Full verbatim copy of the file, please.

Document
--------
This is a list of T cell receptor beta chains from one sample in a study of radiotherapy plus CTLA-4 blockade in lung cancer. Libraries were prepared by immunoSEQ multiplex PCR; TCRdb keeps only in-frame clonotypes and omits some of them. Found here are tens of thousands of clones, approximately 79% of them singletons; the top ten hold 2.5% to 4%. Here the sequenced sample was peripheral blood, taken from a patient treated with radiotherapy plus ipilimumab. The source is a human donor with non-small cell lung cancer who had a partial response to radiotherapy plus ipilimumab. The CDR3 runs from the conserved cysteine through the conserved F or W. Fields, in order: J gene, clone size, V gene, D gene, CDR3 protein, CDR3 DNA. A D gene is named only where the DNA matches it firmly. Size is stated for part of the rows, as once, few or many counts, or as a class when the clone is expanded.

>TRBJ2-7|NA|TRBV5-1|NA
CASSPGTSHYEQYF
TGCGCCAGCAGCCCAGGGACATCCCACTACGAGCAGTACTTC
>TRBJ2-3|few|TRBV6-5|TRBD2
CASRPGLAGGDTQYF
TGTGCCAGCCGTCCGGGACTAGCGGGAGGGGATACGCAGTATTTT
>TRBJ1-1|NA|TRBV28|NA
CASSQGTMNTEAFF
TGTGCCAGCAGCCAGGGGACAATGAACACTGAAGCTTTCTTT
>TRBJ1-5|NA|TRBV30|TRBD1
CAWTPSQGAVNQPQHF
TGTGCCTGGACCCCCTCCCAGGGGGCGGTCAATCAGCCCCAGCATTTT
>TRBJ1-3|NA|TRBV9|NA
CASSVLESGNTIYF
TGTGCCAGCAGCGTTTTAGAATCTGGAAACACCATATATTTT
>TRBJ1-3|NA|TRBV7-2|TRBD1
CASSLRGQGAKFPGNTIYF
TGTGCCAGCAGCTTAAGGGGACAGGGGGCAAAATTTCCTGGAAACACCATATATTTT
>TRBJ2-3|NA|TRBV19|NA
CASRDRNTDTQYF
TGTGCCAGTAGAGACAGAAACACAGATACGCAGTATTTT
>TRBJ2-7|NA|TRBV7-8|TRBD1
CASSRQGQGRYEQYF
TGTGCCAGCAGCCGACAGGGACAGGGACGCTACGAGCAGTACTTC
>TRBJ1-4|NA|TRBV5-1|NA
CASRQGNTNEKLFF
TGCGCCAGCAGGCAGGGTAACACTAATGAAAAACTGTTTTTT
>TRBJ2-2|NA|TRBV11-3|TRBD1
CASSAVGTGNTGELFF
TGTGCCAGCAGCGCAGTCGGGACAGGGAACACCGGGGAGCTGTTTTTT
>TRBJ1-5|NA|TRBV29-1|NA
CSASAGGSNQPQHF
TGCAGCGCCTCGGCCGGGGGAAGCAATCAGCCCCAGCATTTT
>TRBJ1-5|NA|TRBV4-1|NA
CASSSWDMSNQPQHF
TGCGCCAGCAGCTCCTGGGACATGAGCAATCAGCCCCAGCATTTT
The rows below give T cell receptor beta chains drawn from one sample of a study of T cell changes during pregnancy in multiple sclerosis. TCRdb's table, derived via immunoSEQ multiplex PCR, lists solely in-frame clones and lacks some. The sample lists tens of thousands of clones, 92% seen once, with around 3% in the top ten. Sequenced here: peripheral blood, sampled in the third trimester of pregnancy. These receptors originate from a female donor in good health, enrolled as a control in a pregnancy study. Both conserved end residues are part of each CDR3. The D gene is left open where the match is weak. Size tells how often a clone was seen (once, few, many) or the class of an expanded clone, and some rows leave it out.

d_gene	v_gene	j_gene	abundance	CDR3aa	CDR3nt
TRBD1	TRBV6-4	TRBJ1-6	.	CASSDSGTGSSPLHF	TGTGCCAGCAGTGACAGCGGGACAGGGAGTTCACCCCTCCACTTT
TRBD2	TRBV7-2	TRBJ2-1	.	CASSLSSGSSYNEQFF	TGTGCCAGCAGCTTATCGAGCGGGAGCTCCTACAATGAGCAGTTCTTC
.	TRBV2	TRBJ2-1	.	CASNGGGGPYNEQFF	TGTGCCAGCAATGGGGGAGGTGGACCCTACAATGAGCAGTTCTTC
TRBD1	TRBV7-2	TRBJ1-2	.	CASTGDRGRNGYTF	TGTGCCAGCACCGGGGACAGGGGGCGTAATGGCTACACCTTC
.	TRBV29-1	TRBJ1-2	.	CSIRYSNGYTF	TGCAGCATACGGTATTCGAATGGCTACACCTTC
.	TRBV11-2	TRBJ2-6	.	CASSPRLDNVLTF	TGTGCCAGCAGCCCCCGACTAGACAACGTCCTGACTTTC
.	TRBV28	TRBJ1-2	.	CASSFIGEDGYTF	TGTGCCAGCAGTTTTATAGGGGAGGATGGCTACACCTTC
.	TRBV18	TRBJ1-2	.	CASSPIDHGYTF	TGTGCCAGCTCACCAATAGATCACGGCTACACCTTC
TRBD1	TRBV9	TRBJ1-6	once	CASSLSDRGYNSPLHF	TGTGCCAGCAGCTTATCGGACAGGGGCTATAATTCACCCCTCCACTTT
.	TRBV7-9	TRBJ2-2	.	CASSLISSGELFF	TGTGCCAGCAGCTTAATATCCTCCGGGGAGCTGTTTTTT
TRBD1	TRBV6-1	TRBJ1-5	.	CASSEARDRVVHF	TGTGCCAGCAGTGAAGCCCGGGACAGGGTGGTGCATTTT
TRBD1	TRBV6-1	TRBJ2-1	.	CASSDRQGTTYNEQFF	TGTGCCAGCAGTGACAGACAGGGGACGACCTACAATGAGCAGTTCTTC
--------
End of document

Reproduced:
This is a list of T cell receptor beta chains from one sample in a study of radiotherapy plus CTLA-4 blockade in lung cancer. Libraries were prepared by immunoSEQ multiplex PCR; TCRdb keeps only in-frame clonotypes and omits some of them. Found here are tens of thousands of clones, approximately 79% of them singletons; the top ten hold 2.5% to 4%. Here the sequenced sample was peripheral blood, taken from a patient treated with radiotherapy plus ipilimumab. The source is a human donor with non-small cell lung cancer who had a partial response to radiotherapy plus ipilimumab. The CDR3 runs from the conserved cysteine through the conserved F or W. Fields, in order: J gene, clone size, V gene, D gene, CDR3 protein, CDR3 DNA. A D gene is named only where the DNA matches it firmly. Size is stated for part of the rows, as once, few or many counts, or as a class when the clone is expanded.

>TRBJ2-7|NA|TRBV5-1|NA
CASSPGTSHYEQYF
TGCGCCAGCAGCCCAGGGACATCCCACTACGAGCAGTACTTC
>TRBJ2-3|few|TRBV6-5|TRBD2
CASRPGLAGGDTQYF
TGTGCCAGCCGTCCGGGACTAGCGGGAGGGGATACGCAGTATTTT
>TRBJ1-1|NA|TRBV28|NA
CASSQGTMNTEAFF
TGTGCCAGCAGCCAGGGGACAATGAACACTGAAGCTTTCTTT
>TRBJ1-5|NA|TRBV30|TRBD1
CAWTPSQGAVNQPQHF
TGTGCCTGGACCCCCTCCCAGGGGGCGGTCAATCAGCCCCAGCATTTT
>TRBJ1-3|NA|TRBV9|NA
CASSVLESGNTIYF
TGTGCCAGCAGCGTTTTAGAATCTGGAAACACCATATATTTT
>TRBJ1-3|NA|TRBV7-2|TRBD1
CASSLRGQGAKFPGNTIYF
TGTGCCAGCAGCTTAAGGGGACAGGGGGCAAAATTTCCTGGAAACACCATATATTTT
>TRBJ2-3|NA|TRBV19|NA
CASRDRNTDTQYF
TGTGCCAGTAGAGACAGAAACACAGATACGCAGTATTTT
>TRBJ2-7|NA|TRBV7-8|TRBD1
CASSRQGQGRYEQYF
TGTGCCAGCAGCCGACAGGGACAGGGACGCTACGAGCAGTACTTC
>TRBJ1-4|NA|TRBV5-1|NA
CASRQGNTNEKLFF
TGCGCCAGCAGGCAGGGTAACACTAATGAAAAACTGTTTTTT
>TRBJ2-2|NA|TRBV11-3|TRBD1
CASSAVGTGNTGELFF
TGTGCCAGCAGCGCAGTCGGGACAGGGAACACCGGGGAGCTGTTTTTT
>TRBJ1-5|NA|TRBV29-1|NA
CSASAGGSNQPQHF
TGCAGCGCCTCGGCCGGGGGAAGCAATCAGCCCCAGCATTTT
>TRBJ1-5|NA|TRBV4-1|NA
CASSSWDMSNQPQHF
TGCGCCAGCAGCTCCTGGGACATGAGCAATCAGCCCCAGCATTTT
The rows below give T cell receptor beta chains drawn from one sample of a study of T cell changes during pregnancy in multiple sclerosis. TCRdb's table, derived via immunoSEQ multiplex PCR, lists solely in-frame clones and lacks some. The sample lists tens of thousands of clones, 92% seen once, with around 3% in the top ten. Sequenced here: peripheral blood, sampled in the third trimester of pregnancy. These receptors originate from a female donor in good health, enrolled as a control in a pregnancy study. Both conserved end residues are part of each CDR3. The D gene is left open where the match is weak. Size tells how often a clone was seen (once, few, many) or the class of an expanded clone, and some rows leave it out.

d_gene	v_gene	j_gene	abundance	CDR3aa	CDR3nt
TRBD1	TRBV6-4	TRBJ1-6	.	CASSDSGTGSSPLHF	TGTGCCAGCAGTGACAGCGGGACAGGGAGTTCACCCCTCCACTTT
TRBD2	TRBV7-2	TRBJ2-1	.	CASSLSSGSSYNEQFF	TGTGCCAGCAGCTTATCGAGCGGGAGCTCCTACAATGAGCAGTTCTTC
.	TRBV2	TRBJ2-1	.	CASNGGGGPYNEQFF	TGTGCCAGCAATGGGGGAGGTGGACCCTACAATGAGCAGTTCTTC
TRBD1	TRBV7-2	TRBJ1-2	.	CASTGDRGRNGYTF	TGTGCCAGCACCGGGGACAGGGGGCGTAATGGCTACACCTTC
.	TRBV29-1	TRBJ1-2	.	CSIRYSNGYTF	TGCAGCATACGGTATTCGAATGGCTACACCTTC
.	TRBV11-2	TRBJ2-6	.	CASSPRLDNVLTF	TGTGCCAGCAGCCCCCGACTAGACAACGTCCTGACTTTC
.	TRBV28	TRBJ1-2	.	CASSFIGEDGYTF	TGTGCCAGCAGTTTTATAGGGGAGGATGGCTACACCTTC
.	TRBV18	TRBJ1-2	.	CASSPIDHGYTF	TGTGCCAGCTCACCAATAGATCACGGCTACACCTTC
TRBD1	TRBV9	TRBJ1-6	once	CASSLSDRGYNSPLHF	TGTGCCAGCAGCTTATCGGACAGGGGCTATAATTCACCCCTCCACTTT
.	TRBV7-9	TRBJ2-2	.	CASSLISSGELFF	TGTGCCAGCAGCTTAATATCCTCCGGGGAGCTGTTTTTT
TRBD1	TRBV6-1	TRBJ1-5	.	CASSEARDRVVHF	TGTGCCAGCAGTGAAGCCCGGGACAGGGTGGTGCATTTT
TRBD1	TRBV6-1	TRBJ2-1	.	CASSDRQGTTYNEQFF	TGTGCCAGCAGTGACAGACAGGGGACGACCTACAATGAGCAGTTCTTC